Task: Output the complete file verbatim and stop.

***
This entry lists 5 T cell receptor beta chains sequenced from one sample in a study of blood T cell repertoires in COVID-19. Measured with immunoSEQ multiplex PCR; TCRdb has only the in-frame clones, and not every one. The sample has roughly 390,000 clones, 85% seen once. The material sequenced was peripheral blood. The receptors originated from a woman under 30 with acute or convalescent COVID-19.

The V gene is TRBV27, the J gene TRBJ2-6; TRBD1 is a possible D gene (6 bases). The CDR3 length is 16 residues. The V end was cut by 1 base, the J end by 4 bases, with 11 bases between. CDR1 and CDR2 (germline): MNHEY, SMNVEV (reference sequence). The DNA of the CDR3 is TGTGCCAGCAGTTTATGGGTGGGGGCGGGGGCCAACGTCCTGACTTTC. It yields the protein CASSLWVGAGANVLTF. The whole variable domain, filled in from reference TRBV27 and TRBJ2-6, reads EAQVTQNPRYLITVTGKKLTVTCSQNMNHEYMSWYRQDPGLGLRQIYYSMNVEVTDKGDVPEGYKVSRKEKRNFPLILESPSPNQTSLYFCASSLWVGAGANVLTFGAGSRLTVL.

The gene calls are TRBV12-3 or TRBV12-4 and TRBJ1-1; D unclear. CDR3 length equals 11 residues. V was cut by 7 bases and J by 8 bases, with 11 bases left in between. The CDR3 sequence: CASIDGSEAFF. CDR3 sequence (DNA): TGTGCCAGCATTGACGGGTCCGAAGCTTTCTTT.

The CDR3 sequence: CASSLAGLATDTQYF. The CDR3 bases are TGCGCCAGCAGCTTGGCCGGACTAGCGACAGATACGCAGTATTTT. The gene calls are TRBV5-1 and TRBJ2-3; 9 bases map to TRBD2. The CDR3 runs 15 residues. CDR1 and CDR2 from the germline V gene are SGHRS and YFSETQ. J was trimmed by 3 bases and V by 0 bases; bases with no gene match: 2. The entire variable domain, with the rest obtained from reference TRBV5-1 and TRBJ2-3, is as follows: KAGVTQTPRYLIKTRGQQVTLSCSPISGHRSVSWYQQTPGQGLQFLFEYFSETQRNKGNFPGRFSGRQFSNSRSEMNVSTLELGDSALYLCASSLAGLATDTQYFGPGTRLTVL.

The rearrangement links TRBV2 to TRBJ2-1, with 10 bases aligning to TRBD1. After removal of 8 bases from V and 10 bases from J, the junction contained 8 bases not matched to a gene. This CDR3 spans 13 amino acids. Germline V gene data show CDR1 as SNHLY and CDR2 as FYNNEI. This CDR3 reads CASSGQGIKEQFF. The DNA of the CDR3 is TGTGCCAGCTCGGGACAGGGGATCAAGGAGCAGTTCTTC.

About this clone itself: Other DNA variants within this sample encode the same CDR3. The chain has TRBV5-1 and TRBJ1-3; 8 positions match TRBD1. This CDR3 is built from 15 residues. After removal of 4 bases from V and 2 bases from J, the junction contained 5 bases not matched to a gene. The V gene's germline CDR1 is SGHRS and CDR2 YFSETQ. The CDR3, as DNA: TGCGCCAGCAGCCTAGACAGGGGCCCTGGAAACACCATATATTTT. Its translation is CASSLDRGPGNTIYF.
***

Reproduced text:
This entry lists 5 T cell receptor beta chains sequenced from one sample in a study of blood T cell repertoires in COVID-19. Measured with immunoSEQ multiplex PCR; TCRdb has only the in-frame clones, and not every one. The sample has roughly 390,000 clones, 85% seen once. The material sequenced was peripheral blood. The receptors originated from a woman under 30 with acute or convalescent COVID-19.

The V gene is TRBV27, the J gene TRBJ2-6; TRBD1 is a possible D gene (6 bases). The CDR3 length is 16 residues. The V end was cut by 1 base, the J end by 4 bases, with 11 bases between. CDR1 and CDR2 (germline): MNHEY, SMNVEV (reference sequence). The DNA of the CDR3 is TGTGCCAGCAGTTTATGGGTGGGGGCGGGGGCCAACGTCCTGACTTTC. It yields the protein CASSLWVGAGANVLTF. The whole variable domain, filled in from reference TRBV27 and TRBJ2-6, reads EAQVTQNPRYLITVTGKKLTVTCSQNMNHEYMSWYRQDPGLGLRQIYYSMNVEVTDKGDVPEGYKVSRKEKRNFPLILESPSPNQTSLYFCASSLWVGAGANVLTFGAGSRLTVL.

The gene calls are TRBV12-3 or TRBV12-4 and TRBJ1-1; D unclear. CDR3 length equals 11 residues. V was cut by 7 bases and J by 8 bases, with 11 bases left in between. The CDR3 sequence: CASIDGSEAFF. CDR3 sequence (DNA): TGTGCCAGCATTGACGGGTCCGAAGCTTTCTTT.

The CDR3 sequence: CASSLAGLATDTQYF. The CDR3 bases are TGCGCCAGCAGCTTGGCCGGACTAGCGACAGATACGCAGTATTTT. The gene calls are TRBV5-1 and TRBJ2-3; 9 bases map to TRBD2. The CDR3 runs 15 residues. CDR1 and CDR2 from the germline V gene are SGHRS and YFSETQ. J was trimmed by 3 bases and V by 0 bases; bases with no gene match: 2. The entire variable domain, with the rest obtained from reference TRBV5-1 and TRBJ2-3, is as follows: KAGVTQTPRYLIKTRGQQVTLSCSPISGHRSVSWYQQTPGQGLQFLFEYFSETQRNKGNFPGRFSGRQFSNSRSEMNVSTLELGDSALYLCASSLAGLATDTQYFGPGTRLTVL.

The rearrangement links TRBV2 to TRBJ2-1, with 10 bases aligning to TRBD1. After removal of 8 bases from V and 10 bases from J, the junction contained 8 bases not matched to a gene. This CDR3 spans 13 amino acids. Germline V gene data show CDR1 as SNHLY and CDR2 as FYNNEI. This CDR3 reads CASSGQGIKEQFF. The DNA of the CDR3 is TGTGCCAGCTCGGGACAGGGGATCAAGGAGCAGTTCTTC.

About this clone itself: Other DNA variants within this sample encode the same CDR3. The chain has TRBV5-1 and TRBJ1-3; 8 positions match TRBD1. This CDR3 is built from 15 residues. After removal of 4 bases from V and 2 bases from J, the junction contained 5 bases not matched to a gene. The V gene's germline CDR1 is SGHRS and CDR2 YFSETQ. The CDR3, as DNA: TGCGCCAGCAGCCTAGACAGGGGCCCTGGAAACACCATATATTTT. Its translation is CASSLDRGPGNTIYF.